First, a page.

I’ve also ferreted about in the corners of our town which remain untouched by the pound shops and bargain stores, and managed to find some lovely privately owned shops selling unusual and delightful bits and pieces.  It was actually fun.  You actually get to chat to the shop owners, who actually care.

So despite not having so much dosh to spend (perhaps partly because of that too) this year my Christmas shopping has been, so far, happily, relatively stress-free. Now just need to face the supermarket to stock up on a mountain of seasonal food….ho, bloomin’, hoho…

It’s not working

Today, for the first time in seven weeks, I had to get up, tart myself up a bit, and go to work. Well, if I’m honest, it wasn’t really work, even though it was very nearly a full day of doing something other than pleasing myself.

It was actually my first shift helping out in the day care centre at the local hospice. I went with some trepidation. Did I know how to deal with very sick people? Am I up to standard re tea making? Without my realising it, Thursday’s are men only days at the day centre, and goodness me, despite their obvious sickness, they were a cheeky bunch.

Some of the time I was standing round like a spare part, but a lot of the time was spent chatting cheerfully, looking at rude jokes on one chaps phone, and playing Rummikub, a game I’ve never played before. We had a lovely lunch, lots of tea, biscuits and cake, and several of the men had aromatherapy sessions. I saw photographs and heard stories. I chatted to the other volunteers and found that despite some age differences we were like-minded. The overall atmosphere was warm and friendly.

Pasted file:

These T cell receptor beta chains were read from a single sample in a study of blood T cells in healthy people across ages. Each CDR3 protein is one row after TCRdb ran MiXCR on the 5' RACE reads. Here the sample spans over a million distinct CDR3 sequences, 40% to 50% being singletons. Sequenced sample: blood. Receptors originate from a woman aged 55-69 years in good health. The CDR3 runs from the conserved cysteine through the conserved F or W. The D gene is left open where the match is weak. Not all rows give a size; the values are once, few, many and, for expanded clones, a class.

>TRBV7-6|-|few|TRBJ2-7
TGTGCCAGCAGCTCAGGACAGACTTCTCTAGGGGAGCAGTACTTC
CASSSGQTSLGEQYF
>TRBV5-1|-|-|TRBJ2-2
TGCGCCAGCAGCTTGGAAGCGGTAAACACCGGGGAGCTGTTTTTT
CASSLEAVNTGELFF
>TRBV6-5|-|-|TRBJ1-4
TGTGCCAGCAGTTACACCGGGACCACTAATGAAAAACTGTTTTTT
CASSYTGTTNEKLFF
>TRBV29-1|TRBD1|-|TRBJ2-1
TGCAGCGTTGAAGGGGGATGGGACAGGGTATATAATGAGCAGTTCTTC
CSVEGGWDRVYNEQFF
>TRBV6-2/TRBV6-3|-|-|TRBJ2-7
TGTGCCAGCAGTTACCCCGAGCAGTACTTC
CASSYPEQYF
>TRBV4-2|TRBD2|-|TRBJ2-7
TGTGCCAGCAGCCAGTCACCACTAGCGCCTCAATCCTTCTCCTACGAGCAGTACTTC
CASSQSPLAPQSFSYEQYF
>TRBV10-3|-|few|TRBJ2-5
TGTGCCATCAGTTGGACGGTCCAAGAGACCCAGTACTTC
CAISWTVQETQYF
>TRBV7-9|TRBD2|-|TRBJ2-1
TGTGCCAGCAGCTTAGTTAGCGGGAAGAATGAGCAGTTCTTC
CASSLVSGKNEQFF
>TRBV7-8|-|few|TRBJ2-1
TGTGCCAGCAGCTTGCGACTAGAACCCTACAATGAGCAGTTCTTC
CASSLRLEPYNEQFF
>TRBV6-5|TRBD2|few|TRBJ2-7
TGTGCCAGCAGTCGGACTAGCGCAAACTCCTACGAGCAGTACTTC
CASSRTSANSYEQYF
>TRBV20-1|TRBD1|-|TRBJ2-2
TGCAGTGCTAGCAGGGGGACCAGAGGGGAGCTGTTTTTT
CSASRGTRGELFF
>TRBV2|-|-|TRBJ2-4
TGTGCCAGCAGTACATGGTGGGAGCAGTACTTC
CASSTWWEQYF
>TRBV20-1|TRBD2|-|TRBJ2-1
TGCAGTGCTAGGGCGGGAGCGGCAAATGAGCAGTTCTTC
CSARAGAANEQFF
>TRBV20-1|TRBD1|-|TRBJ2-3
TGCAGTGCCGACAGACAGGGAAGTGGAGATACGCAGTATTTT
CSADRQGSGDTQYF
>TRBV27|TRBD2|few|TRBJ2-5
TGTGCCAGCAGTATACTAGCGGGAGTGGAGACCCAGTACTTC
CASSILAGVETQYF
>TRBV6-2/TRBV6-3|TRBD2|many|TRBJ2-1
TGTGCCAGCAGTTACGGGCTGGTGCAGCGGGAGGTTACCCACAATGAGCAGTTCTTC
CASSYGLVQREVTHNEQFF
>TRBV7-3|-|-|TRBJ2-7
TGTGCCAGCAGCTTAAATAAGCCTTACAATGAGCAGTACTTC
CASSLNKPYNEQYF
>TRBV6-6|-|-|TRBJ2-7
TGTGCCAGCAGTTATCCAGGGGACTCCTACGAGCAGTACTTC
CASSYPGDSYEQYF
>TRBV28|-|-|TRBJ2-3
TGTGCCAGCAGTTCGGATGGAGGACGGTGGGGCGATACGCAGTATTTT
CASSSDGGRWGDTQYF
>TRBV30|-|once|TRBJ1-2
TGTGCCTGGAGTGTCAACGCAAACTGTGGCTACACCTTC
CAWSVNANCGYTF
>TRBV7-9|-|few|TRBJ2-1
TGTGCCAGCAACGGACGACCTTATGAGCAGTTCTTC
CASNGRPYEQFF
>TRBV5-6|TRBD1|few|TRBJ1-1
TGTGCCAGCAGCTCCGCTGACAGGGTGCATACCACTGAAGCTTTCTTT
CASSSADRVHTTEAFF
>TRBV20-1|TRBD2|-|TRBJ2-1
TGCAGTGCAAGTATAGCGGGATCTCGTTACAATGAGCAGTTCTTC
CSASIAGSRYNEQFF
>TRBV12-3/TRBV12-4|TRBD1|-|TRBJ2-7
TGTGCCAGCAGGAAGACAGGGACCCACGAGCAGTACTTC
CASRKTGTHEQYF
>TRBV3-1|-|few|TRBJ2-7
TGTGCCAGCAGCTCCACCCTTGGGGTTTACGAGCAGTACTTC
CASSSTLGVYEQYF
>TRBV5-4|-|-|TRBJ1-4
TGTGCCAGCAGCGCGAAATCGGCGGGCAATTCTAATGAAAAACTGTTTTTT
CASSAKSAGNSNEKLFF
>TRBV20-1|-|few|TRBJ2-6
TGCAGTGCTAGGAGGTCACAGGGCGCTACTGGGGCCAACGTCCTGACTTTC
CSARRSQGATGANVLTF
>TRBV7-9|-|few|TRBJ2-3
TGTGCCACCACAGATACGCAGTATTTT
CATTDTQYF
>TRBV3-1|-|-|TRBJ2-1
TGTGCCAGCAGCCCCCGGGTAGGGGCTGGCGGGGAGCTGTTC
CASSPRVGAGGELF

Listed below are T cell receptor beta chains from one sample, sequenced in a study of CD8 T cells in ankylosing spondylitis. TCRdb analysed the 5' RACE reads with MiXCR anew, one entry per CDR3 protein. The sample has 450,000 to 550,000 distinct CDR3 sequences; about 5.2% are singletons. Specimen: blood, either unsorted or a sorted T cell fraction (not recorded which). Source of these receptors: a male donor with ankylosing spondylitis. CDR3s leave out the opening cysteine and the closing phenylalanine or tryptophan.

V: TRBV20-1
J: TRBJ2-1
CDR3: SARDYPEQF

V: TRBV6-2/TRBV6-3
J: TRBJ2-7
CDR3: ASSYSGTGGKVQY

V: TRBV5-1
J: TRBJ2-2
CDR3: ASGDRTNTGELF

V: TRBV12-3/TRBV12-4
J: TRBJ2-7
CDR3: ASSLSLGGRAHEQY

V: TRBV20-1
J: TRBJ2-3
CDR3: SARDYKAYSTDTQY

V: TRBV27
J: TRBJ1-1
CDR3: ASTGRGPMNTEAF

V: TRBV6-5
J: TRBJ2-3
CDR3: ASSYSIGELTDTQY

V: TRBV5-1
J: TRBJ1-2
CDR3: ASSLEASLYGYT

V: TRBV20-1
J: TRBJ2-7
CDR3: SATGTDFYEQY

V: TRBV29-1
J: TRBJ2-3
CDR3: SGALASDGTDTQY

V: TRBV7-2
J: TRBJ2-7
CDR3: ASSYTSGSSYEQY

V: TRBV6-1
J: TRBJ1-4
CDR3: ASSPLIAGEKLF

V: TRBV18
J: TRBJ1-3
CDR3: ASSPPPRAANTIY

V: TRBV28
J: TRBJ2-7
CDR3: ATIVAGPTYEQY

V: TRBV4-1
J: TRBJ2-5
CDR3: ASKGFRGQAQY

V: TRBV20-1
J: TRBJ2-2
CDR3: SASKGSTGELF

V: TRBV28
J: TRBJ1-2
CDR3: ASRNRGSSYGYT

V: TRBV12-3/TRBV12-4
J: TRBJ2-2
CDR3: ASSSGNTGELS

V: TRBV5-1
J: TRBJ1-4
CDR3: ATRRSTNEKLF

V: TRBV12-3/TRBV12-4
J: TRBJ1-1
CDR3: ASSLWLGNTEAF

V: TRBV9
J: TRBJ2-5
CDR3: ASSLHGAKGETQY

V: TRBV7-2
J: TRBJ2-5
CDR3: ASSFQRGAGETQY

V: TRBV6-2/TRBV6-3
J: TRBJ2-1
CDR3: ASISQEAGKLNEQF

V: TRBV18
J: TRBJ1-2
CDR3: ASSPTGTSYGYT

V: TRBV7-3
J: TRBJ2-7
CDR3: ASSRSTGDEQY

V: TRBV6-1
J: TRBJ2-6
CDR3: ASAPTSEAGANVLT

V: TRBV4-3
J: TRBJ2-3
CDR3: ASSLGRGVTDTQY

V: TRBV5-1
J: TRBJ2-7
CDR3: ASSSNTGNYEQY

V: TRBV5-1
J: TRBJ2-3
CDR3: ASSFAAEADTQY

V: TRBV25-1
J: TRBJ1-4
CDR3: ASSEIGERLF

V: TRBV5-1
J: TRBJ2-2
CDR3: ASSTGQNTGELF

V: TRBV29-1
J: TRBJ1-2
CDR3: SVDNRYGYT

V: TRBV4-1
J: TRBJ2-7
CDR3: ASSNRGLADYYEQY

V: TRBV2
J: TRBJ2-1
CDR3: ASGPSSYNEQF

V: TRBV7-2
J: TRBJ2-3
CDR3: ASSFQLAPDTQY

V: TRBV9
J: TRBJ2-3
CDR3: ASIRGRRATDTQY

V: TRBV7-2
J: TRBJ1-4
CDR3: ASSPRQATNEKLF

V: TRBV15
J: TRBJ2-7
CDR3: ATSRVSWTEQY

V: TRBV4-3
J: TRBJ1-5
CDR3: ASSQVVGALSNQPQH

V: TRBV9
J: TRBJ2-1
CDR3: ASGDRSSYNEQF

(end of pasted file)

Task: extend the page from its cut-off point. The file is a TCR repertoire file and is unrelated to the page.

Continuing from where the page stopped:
One very poorly chap, who spent the day attached to an oxygen machine told me ‘you won’t find a person with a proper serious disease who hasn’t got a sense of humour’ and after today, I can believe it. These were all gentlemen with plenty to be miserable about, but instead of dragging me into the gloom, they brightened my day. It certainly wasn’t work.

Am I bored?

So, after 15 years of dedicated service, I left work six weeks ago and am now enjoying being a lady of leisure. Whilst I was miserably serving my full, four months, notice, there was excited talk about my taking on bits and pieces of work ad hoc to bring in a little extra dosh. However, the longer I have spent at home the less inclined I am to start looking, and, if I’m truthful, am hoping that nothing turns up.

I am in the very happy and fortunate position that my not working does not mean destitution. My husband is a high earner, kids are independent, and we’ve paid off our mortgage. My income was generally being saved for our retirement and treats, such as expensive holidays to far flung and exotic places. So some income for me would be nice, but not necessarily essential.

So far, I’ve managed to keep myself busy all day, every day. People have asked ‘don’t you get bored?’ No. I don’t. I am filling my days with homely, housewifey things. Things only previously done cursorily at weekends. For instance, this morning, I cleaned the windows…vigourously and actually enjoyed it. I’ve baked bread -without the machine. I no longer have outstanding ironing, and the dog is enjoying lots more exercise and attention. I’ve been digging over the garden ready for vegetables next year, and of course, I am writing.

I feel great. I have energy and enthusiasm once more. No longer dragged down into depression by the stress and responsibilities of work, I can be silly again. I have found my lost self.  I was switched off, now I am switched on again.